It’s been six solid months since we initially clapped eyes on Blaenavon and paid witness to one of their galvanising live shows. Just a stone’s throw away from Brighton’s pebbled front, the Hampshire threesome put in an electrifying stint at a rammed Concorde 2, playing what they described as one of their finest gigs to date in support of Brooklynites DIIV. As their scintillating set unspooled that evening, the band’s brooding indie pop filled the spectacular space and incited blood vessel-bursting singalongs and frenzied limb-flailing from an adoring gaggle of ticket holders. It was something special indeed and arguably the moment singer Ben Gregory, bassist Frank Wright and drummer Harris McMillan came of age and evolved from school friends with bags of promise into an insuppressible rock powerhouse.
Tonight is all about building on that dazzling momentum, with Komedia Studio Bar in the heart of the North Laines providing the setting for the first night of the Blaenavon‘s ‘That’s Your Lot’ tour – a precursor to the debut studio album of the same name. From the outset, they’re every bit the act that piqued curiosity previously, spearheaded by Gregory who sashays onto the stage smeared in black lipstick with eyes as dark as the night sky outside. Mirroring the style of a Robert Smith-indebted romantic, he takes place behind a mic stand with a bouquet of flowers masking taped to it, as the room eagerly awaits the first strains of something from their blistering back catalogue.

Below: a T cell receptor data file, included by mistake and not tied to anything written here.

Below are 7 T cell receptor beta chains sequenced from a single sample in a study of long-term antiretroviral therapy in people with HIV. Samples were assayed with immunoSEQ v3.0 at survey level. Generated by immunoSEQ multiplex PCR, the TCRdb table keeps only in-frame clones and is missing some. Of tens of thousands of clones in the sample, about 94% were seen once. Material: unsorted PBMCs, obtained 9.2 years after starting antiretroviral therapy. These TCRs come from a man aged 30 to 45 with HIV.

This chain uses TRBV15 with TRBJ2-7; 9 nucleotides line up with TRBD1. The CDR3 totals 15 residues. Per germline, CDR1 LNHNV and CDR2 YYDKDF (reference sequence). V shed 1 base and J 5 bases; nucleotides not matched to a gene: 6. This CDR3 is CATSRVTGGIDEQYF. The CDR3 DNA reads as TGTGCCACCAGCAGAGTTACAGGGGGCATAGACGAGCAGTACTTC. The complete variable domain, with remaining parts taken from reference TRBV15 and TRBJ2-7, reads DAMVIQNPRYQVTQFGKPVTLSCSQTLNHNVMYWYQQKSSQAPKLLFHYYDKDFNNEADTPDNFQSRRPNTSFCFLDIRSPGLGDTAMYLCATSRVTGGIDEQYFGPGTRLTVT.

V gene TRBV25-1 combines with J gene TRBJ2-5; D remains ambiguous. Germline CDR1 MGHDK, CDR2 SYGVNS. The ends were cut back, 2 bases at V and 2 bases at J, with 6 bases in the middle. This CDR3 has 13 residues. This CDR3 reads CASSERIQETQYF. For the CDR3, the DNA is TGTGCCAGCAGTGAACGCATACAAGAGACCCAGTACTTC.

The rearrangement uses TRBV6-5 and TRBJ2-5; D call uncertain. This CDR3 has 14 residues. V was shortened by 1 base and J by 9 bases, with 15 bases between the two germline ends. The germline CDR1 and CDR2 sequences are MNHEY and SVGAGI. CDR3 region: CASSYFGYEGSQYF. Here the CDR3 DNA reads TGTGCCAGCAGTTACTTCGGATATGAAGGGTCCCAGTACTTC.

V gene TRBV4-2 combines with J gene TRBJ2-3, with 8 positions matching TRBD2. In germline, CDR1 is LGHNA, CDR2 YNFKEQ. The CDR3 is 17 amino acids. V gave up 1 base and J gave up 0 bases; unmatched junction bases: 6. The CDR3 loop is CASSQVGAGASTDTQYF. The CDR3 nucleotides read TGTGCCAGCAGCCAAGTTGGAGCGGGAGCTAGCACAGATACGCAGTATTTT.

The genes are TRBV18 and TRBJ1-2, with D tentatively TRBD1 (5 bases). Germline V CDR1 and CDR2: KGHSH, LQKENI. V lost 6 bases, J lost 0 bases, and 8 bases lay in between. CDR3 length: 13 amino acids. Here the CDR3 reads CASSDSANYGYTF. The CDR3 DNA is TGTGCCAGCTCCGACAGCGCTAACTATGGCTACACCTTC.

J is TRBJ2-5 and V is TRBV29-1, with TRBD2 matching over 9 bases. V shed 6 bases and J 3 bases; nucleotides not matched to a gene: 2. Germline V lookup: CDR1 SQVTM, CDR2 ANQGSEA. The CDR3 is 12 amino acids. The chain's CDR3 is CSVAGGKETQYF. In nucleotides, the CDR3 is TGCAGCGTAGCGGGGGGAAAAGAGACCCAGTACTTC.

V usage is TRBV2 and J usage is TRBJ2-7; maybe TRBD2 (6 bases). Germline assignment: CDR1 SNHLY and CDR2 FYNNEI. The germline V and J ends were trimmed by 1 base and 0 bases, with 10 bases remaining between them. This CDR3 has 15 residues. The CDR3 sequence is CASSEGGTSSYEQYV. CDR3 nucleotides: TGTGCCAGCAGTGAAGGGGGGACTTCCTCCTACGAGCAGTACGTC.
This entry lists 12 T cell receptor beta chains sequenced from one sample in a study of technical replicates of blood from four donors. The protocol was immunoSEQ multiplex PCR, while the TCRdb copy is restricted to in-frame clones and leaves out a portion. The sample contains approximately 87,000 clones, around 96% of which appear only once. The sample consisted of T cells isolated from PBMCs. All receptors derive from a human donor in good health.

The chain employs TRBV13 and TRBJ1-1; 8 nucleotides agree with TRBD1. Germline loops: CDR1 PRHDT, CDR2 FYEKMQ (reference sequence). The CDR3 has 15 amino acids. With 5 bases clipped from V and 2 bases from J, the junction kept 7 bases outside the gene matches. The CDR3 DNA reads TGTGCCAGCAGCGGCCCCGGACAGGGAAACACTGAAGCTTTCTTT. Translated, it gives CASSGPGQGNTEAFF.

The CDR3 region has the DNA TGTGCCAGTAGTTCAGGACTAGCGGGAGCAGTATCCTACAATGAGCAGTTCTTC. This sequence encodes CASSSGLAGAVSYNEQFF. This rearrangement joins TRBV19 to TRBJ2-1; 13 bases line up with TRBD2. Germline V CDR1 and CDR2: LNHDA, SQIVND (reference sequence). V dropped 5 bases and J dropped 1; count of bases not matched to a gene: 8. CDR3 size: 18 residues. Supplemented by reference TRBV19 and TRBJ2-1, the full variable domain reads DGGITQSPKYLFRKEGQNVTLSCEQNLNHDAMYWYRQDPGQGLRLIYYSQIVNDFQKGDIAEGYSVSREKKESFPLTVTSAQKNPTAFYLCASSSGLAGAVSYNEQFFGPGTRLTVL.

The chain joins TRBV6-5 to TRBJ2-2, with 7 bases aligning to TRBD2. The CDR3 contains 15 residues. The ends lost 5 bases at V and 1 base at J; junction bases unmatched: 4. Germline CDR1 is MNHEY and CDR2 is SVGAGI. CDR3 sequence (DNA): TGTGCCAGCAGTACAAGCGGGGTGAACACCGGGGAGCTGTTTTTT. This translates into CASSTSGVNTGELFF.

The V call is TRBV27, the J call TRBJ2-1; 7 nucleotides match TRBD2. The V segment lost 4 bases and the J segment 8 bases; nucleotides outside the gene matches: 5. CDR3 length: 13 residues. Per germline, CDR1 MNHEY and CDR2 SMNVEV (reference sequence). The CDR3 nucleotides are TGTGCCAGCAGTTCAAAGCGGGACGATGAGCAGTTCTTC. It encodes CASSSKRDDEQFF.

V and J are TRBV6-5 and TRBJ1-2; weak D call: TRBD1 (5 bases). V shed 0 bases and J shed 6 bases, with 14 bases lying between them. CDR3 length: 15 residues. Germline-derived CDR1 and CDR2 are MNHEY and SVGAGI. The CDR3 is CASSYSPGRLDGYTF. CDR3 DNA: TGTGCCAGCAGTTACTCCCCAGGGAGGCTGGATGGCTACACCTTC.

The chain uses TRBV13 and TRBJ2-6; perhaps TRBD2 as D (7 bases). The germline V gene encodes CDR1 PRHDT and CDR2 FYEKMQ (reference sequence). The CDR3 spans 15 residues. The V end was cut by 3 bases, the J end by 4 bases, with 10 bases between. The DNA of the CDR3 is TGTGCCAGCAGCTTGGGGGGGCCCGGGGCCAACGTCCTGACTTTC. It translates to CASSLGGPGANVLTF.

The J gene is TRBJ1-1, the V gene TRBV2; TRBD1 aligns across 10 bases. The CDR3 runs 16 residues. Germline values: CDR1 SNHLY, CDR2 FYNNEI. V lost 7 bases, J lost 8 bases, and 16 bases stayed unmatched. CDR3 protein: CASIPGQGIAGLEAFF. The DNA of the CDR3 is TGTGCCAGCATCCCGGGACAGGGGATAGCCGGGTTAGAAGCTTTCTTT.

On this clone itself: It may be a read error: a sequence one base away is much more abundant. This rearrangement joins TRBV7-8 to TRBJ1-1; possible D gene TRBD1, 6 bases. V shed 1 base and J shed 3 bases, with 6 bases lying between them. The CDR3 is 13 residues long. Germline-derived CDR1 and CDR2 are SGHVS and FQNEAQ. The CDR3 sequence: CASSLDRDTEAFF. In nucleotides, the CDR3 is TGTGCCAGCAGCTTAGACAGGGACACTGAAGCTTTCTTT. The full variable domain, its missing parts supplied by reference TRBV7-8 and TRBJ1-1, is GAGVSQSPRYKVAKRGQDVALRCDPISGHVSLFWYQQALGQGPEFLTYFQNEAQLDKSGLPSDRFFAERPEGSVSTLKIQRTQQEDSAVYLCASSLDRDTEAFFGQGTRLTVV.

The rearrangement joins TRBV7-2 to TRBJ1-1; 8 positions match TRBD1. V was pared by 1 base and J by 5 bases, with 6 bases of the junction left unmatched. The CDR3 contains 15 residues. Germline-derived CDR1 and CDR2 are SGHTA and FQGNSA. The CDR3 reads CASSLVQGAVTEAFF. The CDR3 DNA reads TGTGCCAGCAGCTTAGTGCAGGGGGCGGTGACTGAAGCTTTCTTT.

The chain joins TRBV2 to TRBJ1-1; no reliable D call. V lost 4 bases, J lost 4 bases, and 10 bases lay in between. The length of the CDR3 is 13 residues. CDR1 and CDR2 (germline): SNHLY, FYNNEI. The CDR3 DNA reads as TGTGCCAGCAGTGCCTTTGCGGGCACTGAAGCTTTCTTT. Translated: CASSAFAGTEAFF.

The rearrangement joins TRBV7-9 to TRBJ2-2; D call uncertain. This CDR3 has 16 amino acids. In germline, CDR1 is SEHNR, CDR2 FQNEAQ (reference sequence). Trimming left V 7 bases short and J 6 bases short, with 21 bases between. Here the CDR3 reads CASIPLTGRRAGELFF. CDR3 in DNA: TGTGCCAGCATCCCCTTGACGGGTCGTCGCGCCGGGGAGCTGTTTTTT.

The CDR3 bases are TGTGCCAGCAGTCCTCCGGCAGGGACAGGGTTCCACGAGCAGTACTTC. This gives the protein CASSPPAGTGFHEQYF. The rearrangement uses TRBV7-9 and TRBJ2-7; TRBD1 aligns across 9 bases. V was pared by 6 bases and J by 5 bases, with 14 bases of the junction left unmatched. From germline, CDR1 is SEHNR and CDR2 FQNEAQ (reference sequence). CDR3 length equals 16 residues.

Then McMillan’s cymbals crash, the floor toms rumble and Gregory and Wright jerk into life amid the percussion-led introduction of ‘Hell Is My Head’, every bit the vaunting rock gods that emerged that night last September. It’s a thunderous call-to-arms that sends the room into near meltdown, but it’s one of so many tonight: ‘Pray’ is delivered with life-on-the-line vigour, ‘My Bark Is Your Bite’ thrills combining flash of fang lyrics with stadium-ready guitar lines and ‘I Will Be The World’ packs a punch with its ocean-sized chorus.
Such is the band’s knack for a hook, each tune across the 60-minute set is greeted with immediate recognition. Even awe-inducing slow-build ‘Alice Come Home’, posted online mere hours earlier, invites a huge response – unsurprising considering it matches Foals‘ master stroke ‘Spanish Sahara’ for sheer grandiosity. Then, of course, the dizzying melodies of closers ‘Orthodox Man’ and ‘Prague ’99’ cement things, turning the crowd into a choppy sea of beserk bodies that occasionally wash up on the stage’s shore. For a split second there’s panic, but it’s par for the course. The untamed youthfulness is all part of the Blaenavon live experience, and they conclude their show crowdsurfing to cacophonous squawks of feedback which ricochet around the bar. With that, the glorious setlist is complete, and once again the take-home feeling is one of euphoria. That’s our lot… until next time, of course.